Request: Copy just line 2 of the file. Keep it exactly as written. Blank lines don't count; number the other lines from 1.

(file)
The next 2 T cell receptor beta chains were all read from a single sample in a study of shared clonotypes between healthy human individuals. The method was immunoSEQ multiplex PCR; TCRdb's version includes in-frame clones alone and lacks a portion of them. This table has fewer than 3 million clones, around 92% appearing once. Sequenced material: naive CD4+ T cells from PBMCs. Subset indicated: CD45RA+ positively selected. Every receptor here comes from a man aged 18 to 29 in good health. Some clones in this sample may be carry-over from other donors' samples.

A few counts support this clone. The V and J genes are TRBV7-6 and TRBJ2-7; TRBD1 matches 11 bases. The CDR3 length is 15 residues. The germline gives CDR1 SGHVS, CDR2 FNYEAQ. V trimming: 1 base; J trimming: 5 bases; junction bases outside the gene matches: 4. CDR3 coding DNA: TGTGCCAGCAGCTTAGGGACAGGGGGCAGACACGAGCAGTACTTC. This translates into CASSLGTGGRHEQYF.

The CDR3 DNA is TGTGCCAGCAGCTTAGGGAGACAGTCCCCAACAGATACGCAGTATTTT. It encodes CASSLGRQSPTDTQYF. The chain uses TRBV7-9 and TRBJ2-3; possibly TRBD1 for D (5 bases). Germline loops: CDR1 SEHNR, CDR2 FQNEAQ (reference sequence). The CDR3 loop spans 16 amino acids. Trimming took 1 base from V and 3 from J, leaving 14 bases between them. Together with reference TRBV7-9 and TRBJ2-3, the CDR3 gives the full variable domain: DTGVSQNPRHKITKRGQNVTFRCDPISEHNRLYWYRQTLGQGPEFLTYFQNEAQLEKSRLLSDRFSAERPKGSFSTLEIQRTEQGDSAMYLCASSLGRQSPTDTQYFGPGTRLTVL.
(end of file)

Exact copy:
A few counts support this clone. The V and J genes are TRBV7-6 and TRBJ2-7; TRBD1 matches 11 bases. The CDR3 length is 15 residues. The germline gives CDR1 SGHVS, CDR2 FNYEAQ. V trimming: 1 base; J trimming: 5 bases; junction bases outside the gene matches: 4. CDR3 coding DNA: TGTGCCAGCAGCTTAGGGACAGGGGGCAGACACGAGCAGTACTTC. This translates into CASSLGTGGRHEQYF.